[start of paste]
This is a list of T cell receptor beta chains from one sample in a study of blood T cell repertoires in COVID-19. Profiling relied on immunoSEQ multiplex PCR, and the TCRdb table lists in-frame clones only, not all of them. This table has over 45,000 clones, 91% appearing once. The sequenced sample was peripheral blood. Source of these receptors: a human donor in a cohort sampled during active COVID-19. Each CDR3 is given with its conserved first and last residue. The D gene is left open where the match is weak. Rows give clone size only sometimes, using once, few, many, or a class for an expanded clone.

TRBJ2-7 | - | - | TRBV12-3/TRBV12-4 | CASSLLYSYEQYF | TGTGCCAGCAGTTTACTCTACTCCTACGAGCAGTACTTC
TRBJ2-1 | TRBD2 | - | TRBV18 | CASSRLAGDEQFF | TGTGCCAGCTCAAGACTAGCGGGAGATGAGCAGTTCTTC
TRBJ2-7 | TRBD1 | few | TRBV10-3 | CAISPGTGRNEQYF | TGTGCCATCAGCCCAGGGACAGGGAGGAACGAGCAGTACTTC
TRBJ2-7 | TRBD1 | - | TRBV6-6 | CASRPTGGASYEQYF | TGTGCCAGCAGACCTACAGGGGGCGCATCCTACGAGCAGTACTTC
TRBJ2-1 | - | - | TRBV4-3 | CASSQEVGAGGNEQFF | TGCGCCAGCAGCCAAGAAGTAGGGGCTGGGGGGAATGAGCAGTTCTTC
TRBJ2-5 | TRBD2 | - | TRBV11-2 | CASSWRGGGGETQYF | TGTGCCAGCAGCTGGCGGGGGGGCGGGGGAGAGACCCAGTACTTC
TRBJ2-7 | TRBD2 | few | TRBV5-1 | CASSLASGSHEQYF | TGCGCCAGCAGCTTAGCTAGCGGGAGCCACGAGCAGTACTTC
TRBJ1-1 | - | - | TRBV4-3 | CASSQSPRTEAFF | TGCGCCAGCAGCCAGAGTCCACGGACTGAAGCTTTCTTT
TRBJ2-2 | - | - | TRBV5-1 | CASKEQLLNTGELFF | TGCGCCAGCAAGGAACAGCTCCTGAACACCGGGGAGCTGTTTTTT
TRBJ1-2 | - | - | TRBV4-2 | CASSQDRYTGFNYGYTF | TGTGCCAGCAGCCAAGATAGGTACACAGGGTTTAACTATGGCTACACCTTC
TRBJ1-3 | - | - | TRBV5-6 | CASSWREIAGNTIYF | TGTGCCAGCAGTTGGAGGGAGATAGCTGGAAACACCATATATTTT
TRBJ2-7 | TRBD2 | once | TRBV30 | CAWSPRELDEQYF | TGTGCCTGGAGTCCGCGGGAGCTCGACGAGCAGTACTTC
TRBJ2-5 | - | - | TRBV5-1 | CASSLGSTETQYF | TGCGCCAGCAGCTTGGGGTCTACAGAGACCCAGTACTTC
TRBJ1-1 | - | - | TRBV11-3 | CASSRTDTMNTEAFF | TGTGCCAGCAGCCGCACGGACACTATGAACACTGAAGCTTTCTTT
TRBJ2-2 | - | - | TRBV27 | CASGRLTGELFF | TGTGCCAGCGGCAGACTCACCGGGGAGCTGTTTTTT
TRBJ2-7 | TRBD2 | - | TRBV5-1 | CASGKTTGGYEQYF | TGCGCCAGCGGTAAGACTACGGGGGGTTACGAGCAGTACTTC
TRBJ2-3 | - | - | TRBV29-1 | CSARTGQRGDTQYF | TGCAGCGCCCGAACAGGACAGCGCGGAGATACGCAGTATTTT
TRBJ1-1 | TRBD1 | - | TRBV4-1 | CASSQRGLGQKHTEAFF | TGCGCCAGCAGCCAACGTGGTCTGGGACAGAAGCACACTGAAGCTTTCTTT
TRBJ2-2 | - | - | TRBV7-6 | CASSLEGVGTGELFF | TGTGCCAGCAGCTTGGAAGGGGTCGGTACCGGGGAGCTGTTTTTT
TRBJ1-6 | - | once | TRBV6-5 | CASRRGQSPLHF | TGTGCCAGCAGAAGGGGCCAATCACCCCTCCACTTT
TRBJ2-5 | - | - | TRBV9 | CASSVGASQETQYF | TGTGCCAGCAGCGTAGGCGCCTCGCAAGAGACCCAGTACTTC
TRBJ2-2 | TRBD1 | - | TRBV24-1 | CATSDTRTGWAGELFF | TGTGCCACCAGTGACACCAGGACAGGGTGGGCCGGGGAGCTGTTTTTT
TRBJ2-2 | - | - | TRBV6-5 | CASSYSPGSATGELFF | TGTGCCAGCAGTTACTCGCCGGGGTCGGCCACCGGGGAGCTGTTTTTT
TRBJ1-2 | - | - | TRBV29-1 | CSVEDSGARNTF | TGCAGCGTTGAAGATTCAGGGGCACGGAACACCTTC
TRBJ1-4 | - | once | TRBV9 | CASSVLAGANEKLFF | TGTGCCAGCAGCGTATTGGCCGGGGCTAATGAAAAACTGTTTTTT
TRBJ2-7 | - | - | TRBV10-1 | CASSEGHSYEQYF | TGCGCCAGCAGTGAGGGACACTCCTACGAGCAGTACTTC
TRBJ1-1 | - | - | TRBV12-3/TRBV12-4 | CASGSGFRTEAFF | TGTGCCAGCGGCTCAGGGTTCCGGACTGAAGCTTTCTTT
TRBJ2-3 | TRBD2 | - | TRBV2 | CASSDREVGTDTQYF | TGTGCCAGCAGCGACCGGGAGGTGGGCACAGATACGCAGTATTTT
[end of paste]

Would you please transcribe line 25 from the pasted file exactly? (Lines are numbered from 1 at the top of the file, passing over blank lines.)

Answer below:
TRBJ1-2 | - | - | TRBV29-1 | CSVEDSGARNTF | TGCAGCGTTGAAGATTCAGGGGCACGGAACACCTTC